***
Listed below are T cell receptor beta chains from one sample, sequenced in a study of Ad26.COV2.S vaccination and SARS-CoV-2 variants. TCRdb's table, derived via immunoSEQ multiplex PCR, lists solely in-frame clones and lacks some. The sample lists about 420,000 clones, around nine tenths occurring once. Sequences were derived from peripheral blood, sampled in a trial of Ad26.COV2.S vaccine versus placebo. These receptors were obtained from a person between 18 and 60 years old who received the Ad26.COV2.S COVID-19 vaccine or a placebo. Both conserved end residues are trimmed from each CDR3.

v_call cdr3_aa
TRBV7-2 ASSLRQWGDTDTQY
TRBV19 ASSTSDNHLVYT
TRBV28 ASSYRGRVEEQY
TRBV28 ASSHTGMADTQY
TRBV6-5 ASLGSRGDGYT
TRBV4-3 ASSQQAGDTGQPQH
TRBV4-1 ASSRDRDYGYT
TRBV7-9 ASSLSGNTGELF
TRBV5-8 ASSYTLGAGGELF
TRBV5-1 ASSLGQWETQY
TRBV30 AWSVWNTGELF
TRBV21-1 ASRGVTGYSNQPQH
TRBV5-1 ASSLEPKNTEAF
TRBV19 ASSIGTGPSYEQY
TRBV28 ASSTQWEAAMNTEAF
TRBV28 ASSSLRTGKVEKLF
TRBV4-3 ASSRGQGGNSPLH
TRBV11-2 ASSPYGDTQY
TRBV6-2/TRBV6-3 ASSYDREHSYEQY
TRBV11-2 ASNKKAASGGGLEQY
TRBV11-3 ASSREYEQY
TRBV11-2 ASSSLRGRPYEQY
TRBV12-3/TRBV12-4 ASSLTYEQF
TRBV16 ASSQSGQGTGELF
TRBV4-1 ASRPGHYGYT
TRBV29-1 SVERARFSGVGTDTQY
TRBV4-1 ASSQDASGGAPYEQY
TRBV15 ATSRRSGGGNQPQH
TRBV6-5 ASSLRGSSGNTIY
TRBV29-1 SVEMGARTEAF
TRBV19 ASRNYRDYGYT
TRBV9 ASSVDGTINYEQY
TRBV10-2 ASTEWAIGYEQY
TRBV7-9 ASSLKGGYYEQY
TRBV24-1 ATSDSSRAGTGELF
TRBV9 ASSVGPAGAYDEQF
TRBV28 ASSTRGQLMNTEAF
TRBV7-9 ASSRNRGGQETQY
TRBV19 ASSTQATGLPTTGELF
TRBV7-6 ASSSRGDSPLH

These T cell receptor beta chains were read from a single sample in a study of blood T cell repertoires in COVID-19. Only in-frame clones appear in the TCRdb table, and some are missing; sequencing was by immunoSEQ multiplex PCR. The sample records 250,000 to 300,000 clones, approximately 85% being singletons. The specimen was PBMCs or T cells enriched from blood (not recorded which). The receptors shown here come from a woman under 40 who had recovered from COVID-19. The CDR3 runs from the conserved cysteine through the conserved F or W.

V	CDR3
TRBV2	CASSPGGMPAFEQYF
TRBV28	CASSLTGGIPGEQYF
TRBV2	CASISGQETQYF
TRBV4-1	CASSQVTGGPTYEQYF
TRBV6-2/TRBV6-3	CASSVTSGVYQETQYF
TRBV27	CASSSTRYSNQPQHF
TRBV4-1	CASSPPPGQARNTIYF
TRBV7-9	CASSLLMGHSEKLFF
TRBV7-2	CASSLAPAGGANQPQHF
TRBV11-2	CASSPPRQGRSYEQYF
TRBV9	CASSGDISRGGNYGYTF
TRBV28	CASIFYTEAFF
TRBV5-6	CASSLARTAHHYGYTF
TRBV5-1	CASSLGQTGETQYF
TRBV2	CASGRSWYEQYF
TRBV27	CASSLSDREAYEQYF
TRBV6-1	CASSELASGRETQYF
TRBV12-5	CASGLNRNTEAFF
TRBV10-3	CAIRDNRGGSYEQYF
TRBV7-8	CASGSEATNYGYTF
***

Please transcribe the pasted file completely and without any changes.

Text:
Listed below are T cell receptor beta chains from one sample, sequenced in a study of Ad26.COV2.S vaccination and SARS-CoV-2 variants. TCRdb's table, derived via immunoSEQ multiplex PCR, lists solely in-frame clones and lacks some. The sample lists about 420,000 clones, around nine tenths occurring once. Sequences were derived from peripheral blood, sampled in a trial of Ad26.COV2.S vaccine versus placebo. These receptors were obtained from a person between 18 and 60 years old who received the Ad26.COV2.S COVID-19 vaccine or a placebo. Both conserved end residues are trimmed from each CDR3.

v_call cdr3_aa
TRBV7-2 ASSLRQWGDTDTQY
TRBV19 ASSTSDNHLVYT
TRBV28 ASSYRGRVEEQY
TRBV28 ASSHTGMADTQY
TRBV6-5 ASLGSRGDGYT
TRBV4-3 ASSQQAGDTGQPQH
TRBV4-1 ASSRDRDYGYT
TRBV7-9 ASSLSGNTGELF
TRBV5-8 ASSYTLGAGGELF
TRBV5-1 ASSLGQWETQY
TRBV30 AWSVWNTGELF
TRBV21-1 ASRGVTGYSNQPQH
TRBV5-1 ASSLEPKNTEAF
TRBV19 ASSIGTGPSYEQY
TRBV28 ASSTQWEAAMNTEAF
TRBV28 ASSSLRTGKVEKLF
TRBV4-3 ASSRGQGGNSPLH
TRBV11-2 ASSPYGDTQY
TRBV6-2/TRBV6-3 ASSYDREHSYEQY
TRBV11-2 ASNKKAASGGGLEQY
TRBV11-3 ASSREYEQY
TRBV11-2 ASSSLRGRPYEQY
TRBV12-3/TRBV12-4 ASSLTYEQF
TRBV16 ASSQSGQGTGELF
TRBV4-1 ASRPGHYGYT
TRBV29-1 SVERARFSGVGTDTQY
TRBV4-1 ASSQDASGGAPYEQY
TRBV15 ATSRRSGGGNQPQH
TRBV6-5 ASSLRGSSGNTIY
TRBV29-1 SVEMGARTEAF
TRBV19 ASRNYRDYGYT
TRBV9 ASSVDGTINYEQY
TRBV10-2 ASTEWAIGYEQY
TRBV7-9 ASSLKGGYYEQY
TRBV24-1 ATSDSSRAGTGELF
TRBV9 ASSVGPAGAYDEQF
TRBV28 ASSTRGQLMNTEAF
TRBV7-9 ASSRNRGGQETQY
TRBV19 ASSTQATGLPTTGELF
TRBV7-6 ASSSRGDSPLH

These T cell receptor beta chains were read from a single sample in a study of blood T cell repertoires in COVID-19. Only in-frame clones appear in the TCRdb table, and some are missing; sequencing was by immunoSEQ multiplex PCR. The sample records 250,000 to 300,000 clones, approximately 85% being singletons. The specimen was PBMCs or T cells enriched from blood (not recorded which). The receptors shown here come from a woman under 40 who had recovered from COVID-19. The CDR3 runs from the conserved cysteine through the conserved F or W.

V	CDR3
TRBV2	CASSPGGMPAFEQYF
TRBV28	CASSLTGGIPGEQYF
TRBV2	CASISGQETQYF
TRBV4-1	CASSQVTGGPTYEQYF
TRBV6-2/TRBV6-3	CASSVTSGVYQETQYF
TRBV27	CASSSTRYSNQPQHF
TRBV4-1	CASSPPPGQARNTIYF
TRBV7-9	CASSLLMGHSEKLFF
TRBV7-2	CASSLAPAGGANQPQHF
TRBV11-2	CASSPPRQGRSYEQYF
TRBV9	CASSGDISRGGNYGYTF
TRBV28	CASIFYTEAFF
TRBV5-6	CASSLARTAHHYGYTF
TRBV5-1	CASSLGQTGETQYF
TRBV2	CASGRSWYEQYF
TRBV27	CASSLSDREAYEQYF
TRBV6-1	CASSELASGRETQYF
TRBV12-5	CASGLNRNTEAFF
TRBV10-3	CAIRDNRGGSYEQYF
TRBV7-8	CASGSEATNYGYTF